A woman who believes that learning transcends age, she is now learning the ropes of the ‘virtual world’. She is constantly updating her knowledge with the help of the on-line Braille material. “Keeping one’s mind engaged helps to overcome physical disability,” says this gritty woman who is working on several translations. She met her future husband when she was teaching music at the Batapola Central College and has proven herself a successful wife and a mother. Her husband and three children, all blessed with vision, make her world complete. “However, not everyone with a disability is as fortunate as I,” reflects this multi-talented woman who is vocal about the rights of the less fortunate. “Life is unpredictable, anyone can become disabled at any time, hence women without disability should be more sensitive to the needs of the disabled. What is required is not sympathy but empowerment so that their sisters could become equal partners contributing to national development.”

Time has certainly made watch-mending Nisha Shariff from Kandy a resilient woman. A wheelchair user, Nisha runs her watch repair business in the Kandy town. Having learned the trade at the Ragama Rehabilitation Centre, Nisha strives to share her knowledge by mentoring others. “There is still no other vocational centre which trains people to repair watches despite this being an essential service. If any such centre is willing to use my skills, I’ll be more than happy to share because this is a skill which can easily be acquired by especially those with disability,” smiles Nisha. She has her own loyal customers whose first impressions of her is quite amusing. “First question they ask me is where my husband is, assuming I’m only an assistant. When I say I have no husband and I run the shop, they are quite impressed,” she chuckles.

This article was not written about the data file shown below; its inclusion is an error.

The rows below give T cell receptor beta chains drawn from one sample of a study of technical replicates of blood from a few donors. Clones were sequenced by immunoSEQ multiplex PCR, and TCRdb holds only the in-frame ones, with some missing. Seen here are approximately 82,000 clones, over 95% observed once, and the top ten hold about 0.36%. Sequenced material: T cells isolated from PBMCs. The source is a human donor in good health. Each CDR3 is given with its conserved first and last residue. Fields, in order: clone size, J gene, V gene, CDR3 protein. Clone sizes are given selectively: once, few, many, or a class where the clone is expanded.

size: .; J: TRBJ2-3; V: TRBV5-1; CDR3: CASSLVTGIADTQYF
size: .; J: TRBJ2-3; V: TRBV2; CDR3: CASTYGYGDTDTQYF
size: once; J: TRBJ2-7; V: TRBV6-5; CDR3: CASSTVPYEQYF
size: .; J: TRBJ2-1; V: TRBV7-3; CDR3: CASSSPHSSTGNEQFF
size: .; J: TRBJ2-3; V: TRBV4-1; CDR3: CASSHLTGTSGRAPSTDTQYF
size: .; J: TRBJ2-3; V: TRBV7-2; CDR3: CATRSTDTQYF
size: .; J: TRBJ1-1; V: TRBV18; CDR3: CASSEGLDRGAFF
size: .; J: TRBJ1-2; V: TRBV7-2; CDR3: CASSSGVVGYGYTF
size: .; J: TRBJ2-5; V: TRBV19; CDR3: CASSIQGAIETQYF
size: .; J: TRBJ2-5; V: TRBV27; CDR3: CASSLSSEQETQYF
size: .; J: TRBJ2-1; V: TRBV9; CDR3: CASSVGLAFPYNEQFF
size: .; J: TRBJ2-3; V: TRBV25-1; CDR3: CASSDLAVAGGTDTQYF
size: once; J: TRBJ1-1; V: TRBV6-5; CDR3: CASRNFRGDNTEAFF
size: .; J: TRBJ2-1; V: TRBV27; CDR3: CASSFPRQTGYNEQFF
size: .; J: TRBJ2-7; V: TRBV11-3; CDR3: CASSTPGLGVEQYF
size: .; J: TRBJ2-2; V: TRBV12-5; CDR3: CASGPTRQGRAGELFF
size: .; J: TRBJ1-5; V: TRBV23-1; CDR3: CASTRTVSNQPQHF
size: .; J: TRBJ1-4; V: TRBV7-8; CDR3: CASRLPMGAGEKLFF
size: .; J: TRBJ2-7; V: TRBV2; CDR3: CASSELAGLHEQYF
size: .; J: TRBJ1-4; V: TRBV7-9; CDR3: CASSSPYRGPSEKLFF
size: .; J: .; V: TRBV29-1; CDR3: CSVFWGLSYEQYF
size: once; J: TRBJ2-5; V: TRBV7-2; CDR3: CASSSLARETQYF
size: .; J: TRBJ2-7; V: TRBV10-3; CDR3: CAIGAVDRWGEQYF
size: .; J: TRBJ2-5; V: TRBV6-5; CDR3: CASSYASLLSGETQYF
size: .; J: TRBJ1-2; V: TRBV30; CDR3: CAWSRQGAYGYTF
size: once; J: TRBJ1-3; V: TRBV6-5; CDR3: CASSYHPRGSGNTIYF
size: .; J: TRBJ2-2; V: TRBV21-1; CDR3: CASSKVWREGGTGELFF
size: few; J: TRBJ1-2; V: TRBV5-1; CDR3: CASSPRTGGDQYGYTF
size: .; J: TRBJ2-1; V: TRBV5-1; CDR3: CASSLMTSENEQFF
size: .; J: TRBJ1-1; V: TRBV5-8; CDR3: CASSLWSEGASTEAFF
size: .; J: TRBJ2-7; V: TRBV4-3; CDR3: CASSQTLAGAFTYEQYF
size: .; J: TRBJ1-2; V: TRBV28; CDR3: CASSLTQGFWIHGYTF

Having set up We for Rights, an organization dedicated to the cause of those with disabilities, Nisha’s ultimate dream is to see it expanding across the island. Having learnt the alphabet only at 18, she reads and writes Sinhala well. She is also fluent in Tamil. A woman ever willing to challenge herself, Nisha is self-studying English with the help of online teaching material. Her latest challenge is teaching watch mending to a young boy with an intellectual disability. “He has progressed considerably,” beams Nisha.

An activist who labours to galvanize like-minded men and women to empower those with disabilities and help them to stand on their own feet, Nisha is critical about discrimination at every level. “Very often women with disabilities are treated only as exhibits; policies are made for us without our voices being heard. It is very sad that even on Women’s Day, there is hardly national level representation of women in our predicament. We are confined largely to Social Services which should not be the case because we are active partners in the economy and our expertise should be made use of at every level.”

An accident in Germany where she worked 17 years ago paralyzed Nelum Perera. Wheelchair bound, she sought refuge in art. “I’ve always been good at drawing but I never pursued it seriously. It was only after my accident, and when I was 50, that I started learning art professionally,” recollects Nelum who works with both acrylic on canvas and water colours. Lack of disable-friendly toilet facilities is one of the main bottlenecks which prevents her from exhibiting her work at leading art exhibitions in the country. “I’m often pushed to become only a spectator at these exhibitions as there is no suitable infrastructure for people like us to sell our work at open fairs,” says Nelum. She also finds it difficult to source her art material due to high prices. “I’d be grateful to anyone who can visit me and purchase my work or help find potential buyers,” adds the artist.